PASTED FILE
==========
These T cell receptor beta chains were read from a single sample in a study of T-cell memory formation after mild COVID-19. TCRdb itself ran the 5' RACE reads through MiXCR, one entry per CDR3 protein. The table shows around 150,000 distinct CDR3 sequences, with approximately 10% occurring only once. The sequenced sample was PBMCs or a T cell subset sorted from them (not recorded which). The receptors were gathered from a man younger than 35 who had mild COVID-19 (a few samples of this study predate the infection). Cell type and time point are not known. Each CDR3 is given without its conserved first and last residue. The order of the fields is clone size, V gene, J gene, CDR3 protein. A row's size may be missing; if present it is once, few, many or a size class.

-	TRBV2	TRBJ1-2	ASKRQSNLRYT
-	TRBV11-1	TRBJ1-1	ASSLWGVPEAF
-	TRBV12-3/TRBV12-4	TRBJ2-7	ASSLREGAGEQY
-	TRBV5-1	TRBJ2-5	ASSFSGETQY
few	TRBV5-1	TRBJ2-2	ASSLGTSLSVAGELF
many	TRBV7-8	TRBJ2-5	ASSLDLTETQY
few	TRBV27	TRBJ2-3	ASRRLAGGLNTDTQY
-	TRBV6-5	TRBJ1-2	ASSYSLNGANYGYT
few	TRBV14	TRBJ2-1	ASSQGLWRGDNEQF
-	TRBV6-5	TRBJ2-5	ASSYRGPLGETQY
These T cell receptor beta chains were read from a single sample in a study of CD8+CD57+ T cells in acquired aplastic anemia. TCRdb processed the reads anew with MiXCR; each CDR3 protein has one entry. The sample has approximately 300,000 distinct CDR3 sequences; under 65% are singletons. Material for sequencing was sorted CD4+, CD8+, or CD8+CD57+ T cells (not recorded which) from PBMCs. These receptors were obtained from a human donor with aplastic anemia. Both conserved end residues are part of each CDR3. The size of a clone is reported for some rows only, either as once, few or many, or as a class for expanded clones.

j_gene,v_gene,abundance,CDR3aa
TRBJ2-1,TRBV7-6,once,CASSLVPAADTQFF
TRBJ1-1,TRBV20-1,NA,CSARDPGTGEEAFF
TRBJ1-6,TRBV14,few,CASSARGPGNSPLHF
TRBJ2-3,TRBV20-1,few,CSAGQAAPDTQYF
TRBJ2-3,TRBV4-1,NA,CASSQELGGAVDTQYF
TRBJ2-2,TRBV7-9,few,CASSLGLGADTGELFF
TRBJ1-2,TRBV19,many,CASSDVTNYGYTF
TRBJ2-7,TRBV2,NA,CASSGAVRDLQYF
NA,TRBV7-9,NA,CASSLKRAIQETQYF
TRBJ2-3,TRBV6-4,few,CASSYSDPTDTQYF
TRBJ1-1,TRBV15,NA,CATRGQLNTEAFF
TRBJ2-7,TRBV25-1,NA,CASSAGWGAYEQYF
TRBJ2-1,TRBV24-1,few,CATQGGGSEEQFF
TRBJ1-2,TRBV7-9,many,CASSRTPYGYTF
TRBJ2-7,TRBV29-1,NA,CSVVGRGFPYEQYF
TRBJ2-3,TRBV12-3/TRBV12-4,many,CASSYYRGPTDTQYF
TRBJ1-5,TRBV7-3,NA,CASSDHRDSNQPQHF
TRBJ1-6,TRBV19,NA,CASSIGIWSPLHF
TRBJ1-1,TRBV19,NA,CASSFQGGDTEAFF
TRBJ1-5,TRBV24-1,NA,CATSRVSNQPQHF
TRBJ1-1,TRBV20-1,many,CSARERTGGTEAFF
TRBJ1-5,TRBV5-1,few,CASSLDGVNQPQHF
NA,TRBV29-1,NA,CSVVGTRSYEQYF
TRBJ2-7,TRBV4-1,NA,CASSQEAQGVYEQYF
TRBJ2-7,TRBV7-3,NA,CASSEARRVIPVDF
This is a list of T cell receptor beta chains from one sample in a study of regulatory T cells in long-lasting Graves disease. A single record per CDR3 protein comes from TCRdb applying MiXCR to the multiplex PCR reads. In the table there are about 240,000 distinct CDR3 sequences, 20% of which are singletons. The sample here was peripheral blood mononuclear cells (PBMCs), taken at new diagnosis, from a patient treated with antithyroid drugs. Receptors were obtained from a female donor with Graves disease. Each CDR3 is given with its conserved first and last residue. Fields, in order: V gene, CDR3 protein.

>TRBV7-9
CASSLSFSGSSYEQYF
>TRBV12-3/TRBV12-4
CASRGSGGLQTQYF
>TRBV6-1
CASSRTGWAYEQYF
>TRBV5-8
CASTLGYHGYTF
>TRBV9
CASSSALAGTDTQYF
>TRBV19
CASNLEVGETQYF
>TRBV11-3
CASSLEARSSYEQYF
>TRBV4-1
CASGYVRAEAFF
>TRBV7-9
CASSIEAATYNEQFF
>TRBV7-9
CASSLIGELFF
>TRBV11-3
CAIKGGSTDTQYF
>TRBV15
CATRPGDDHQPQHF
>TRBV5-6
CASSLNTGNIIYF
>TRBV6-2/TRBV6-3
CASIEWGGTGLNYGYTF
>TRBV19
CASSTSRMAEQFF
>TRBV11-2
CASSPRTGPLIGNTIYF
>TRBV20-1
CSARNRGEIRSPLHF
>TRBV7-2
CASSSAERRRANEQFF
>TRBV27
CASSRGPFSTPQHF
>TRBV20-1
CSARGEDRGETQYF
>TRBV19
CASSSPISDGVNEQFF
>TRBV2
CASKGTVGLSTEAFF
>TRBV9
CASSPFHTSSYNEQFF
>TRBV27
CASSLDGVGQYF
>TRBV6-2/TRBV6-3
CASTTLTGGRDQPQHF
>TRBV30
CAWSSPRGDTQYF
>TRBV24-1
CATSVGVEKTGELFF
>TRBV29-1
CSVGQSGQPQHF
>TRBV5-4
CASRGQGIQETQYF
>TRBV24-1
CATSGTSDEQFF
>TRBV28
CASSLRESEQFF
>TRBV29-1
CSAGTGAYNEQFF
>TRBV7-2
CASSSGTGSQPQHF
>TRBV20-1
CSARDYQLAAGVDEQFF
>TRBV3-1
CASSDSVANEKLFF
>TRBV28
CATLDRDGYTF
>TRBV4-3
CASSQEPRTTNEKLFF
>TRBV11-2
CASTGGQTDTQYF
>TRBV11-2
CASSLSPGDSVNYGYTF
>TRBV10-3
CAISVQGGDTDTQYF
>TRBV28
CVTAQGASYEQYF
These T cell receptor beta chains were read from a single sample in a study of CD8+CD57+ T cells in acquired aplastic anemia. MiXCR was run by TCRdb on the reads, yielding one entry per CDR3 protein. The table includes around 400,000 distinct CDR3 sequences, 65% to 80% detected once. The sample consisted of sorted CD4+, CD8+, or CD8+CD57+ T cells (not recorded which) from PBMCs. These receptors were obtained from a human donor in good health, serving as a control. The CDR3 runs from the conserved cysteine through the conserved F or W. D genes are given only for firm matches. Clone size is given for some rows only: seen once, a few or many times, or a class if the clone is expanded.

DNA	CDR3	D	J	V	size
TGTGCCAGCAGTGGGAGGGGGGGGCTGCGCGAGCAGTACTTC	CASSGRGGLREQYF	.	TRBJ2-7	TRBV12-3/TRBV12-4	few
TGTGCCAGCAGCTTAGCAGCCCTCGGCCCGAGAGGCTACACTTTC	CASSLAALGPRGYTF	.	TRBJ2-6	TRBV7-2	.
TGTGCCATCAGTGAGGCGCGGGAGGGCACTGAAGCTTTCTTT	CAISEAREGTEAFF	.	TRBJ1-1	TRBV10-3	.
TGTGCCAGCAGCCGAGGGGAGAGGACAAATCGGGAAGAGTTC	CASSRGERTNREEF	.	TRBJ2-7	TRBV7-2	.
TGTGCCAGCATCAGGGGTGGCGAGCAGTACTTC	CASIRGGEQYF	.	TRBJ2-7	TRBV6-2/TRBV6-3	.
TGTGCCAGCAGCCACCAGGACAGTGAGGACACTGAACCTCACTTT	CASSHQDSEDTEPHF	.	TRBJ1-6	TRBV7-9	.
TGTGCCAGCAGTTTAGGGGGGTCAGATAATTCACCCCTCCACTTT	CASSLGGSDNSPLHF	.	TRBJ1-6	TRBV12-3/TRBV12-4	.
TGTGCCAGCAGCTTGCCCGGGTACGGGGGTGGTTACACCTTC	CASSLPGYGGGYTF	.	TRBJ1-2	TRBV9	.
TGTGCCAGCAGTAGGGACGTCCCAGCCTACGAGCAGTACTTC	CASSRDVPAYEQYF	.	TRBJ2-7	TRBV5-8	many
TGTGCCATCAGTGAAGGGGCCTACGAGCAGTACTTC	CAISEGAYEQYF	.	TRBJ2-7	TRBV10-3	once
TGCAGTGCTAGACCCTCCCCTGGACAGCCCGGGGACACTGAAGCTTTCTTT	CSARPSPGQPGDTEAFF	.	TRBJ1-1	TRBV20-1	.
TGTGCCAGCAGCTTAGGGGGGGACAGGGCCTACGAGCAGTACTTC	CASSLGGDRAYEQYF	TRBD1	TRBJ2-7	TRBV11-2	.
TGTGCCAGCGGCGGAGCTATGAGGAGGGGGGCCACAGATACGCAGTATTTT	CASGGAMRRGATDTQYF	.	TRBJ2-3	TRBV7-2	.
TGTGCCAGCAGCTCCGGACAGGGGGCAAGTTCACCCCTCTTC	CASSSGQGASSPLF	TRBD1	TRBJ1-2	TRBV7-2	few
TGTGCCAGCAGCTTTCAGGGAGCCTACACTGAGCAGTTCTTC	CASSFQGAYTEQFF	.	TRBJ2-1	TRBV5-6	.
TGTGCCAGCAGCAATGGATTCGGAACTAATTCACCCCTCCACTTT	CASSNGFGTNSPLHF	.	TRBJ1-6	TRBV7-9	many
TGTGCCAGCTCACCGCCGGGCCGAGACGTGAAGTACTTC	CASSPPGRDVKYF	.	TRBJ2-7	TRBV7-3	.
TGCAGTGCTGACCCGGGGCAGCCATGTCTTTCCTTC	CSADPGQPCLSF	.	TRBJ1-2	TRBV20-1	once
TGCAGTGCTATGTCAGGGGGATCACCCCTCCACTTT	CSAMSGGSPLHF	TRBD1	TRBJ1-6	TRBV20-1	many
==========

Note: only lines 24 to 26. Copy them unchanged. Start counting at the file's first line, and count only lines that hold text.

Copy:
TRBJ1-1,TRBV15,NA,CATRGQLNTEAFF
TRBJ2-7,TRBV25-1,NA,CASSAGWGAYEQYF
TRBJ2-1,TRBV24-1,few,CATQGGGSEEQFF